Let’s talk about different branching strategies that can be used when you use Git. Let’s assume that you are working on a project where based on what clients need (and pay) you shall be able to provide a specific list of features. Each client can decide what feature he wants to buy and use.
The code is hosted inside Azure DevOps where you have a private Git repository. The solution is designed in such a way that you have a CORE layer, that it is common for all features. Because of the project complexity and how the solution is designed you cannot isolate each feature in a separate location. It means that the implementation of each feature can be found across the projects, in 2-3 different locations.
A good approach that you can have is to create a branch for your CORE layer. Once this layer is stable for each feature, you can create a new branch from the CORE layer.
The most significant advantage of this approach is the ability to merge different features at the moment when you need to build a specific solution for one of your clients. You can decide what the features that you want to include are.
Additional to this, on each feature branch, you can work without affecting the other features. Bugfix-ing and feature enhancements are done in an isolated environment, dedicated to that specific feature.
The complexity of the solution remains low by having a decomposition approach on top of Git branches.
The above approach is smart and keeps things simple, especially at a technical level. You don’t mix features between each other, and you can have at any time a clean solution with only the things that you need.
There is a moment in time when this approach adds extra complexity and generate an extra effort from a technical perspective. That moment is when the CORE is changed.
Any activity that is changing the CORE, from refactoring to a small change in the design will be required to push the change on each feature branch. When for example you do refactoring you might need also integrate the change to each feature, by updating how each feature is implemented or works.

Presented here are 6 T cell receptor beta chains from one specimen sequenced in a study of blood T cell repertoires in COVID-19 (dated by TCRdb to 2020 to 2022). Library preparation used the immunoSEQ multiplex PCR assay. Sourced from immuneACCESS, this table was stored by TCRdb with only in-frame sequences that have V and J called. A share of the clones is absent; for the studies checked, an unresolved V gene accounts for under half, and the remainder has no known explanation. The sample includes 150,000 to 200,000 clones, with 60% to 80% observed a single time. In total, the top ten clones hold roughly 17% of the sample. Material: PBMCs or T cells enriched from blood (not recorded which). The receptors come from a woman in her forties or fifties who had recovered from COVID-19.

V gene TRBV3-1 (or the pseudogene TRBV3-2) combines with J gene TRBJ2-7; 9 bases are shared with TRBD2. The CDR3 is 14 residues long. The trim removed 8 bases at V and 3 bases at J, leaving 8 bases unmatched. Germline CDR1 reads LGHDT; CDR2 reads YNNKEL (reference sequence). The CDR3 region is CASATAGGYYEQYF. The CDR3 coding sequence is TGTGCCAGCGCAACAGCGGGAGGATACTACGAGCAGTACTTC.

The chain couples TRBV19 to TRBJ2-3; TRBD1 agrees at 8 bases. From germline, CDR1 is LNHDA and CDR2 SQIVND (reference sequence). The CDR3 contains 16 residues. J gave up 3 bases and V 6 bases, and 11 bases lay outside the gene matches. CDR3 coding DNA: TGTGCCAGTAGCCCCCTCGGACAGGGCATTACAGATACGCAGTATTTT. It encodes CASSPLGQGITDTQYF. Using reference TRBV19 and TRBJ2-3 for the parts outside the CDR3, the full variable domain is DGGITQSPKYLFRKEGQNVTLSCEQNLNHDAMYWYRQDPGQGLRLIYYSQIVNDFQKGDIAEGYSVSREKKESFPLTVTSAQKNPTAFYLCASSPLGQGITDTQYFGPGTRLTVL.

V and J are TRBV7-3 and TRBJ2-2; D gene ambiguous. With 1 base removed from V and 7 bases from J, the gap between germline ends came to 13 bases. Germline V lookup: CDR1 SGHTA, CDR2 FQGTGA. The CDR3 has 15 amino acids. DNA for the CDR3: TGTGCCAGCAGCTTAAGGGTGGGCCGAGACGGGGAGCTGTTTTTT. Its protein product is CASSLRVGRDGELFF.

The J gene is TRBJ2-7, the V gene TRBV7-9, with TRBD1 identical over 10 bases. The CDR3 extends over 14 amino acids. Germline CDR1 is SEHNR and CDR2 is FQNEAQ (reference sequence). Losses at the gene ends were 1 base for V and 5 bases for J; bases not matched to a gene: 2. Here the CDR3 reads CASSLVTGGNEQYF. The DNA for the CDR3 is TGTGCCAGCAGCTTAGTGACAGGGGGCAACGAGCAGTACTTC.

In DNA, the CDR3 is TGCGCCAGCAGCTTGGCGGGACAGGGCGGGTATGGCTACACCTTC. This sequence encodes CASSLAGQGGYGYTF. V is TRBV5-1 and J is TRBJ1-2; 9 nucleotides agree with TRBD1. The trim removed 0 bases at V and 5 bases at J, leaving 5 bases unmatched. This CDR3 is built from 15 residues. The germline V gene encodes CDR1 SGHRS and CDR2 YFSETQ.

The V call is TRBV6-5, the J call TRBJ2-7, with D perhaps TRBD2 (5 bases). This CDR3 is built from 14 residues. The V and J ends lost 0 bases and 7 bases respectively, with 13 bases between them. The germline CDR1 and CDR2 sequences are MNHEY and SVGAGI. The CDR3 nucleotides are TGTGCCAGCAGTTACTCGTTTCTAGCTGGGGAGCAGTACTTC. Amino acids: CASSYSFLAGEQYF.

Even if you would have all the features in one branch, you would still need to do the fix; there is no doubt. The nice thing with this approach is that you can still use the previous version of the CORE combined with old versions of the features until you integrate the changes in all features. This is general for other approaches also, because you can create a branch each time when you have a stable version (or use tagging).
An interesting problem appears in the moment when you need to do a refactoring for example at the CORE. Because you have multiple branches, the technical team will have a hard time to estimate the real effort of the refactoring and the complexity level. They need to take each feature branch separately and analyze the effort.
At this moment I think that the extra complexity that adds this approach is useful when inside your product you have a small number of features or variants that you want to separate. If you know from the beginning that you’ll end up with 20 or 25 features this approach might not be the best one.
What should you do?
There is no solution that feets all cases. There are some things that I would recommend to take into account:
- Understand the feature complexity and no. of features
- Analyze the current approach and identify if each feature can be extracted in an isolated location (dedicated project)
- Use a Dependency Injection mechanism that allows you to add at runtime features
- Build each feature separately, isolated from the CORE
- Decide if you deploy at the client all featured and you control from the license one features are active OR you deploy only the features included in the license
- Consider using a package repository like Nexus and define clearly what a package contains and a packaging strategy
- Analyze the solution complexity during the full life cycle of the application take this into consideration when you decide the feature strategy
Remember that there is no solution that fits all. Try to keep things as simple as possible for your current needs and at the same time you need a solution that is open to change in the future.
About the Author:
Radu is a Technology Enthusiast, Dreamer, Microsoft Azure MVP, ITCamp, Speaker, Trainer, Agile, Coder, Software Design, Architecture Crafter.
Vunvulea , R (2018). Features branching strategy using Git and Azure DevOps. Available at: http://vunvulearadu.blogspot.com/2018/10/features-branching-strategy-using-git.html [Accessed 30 October 2018].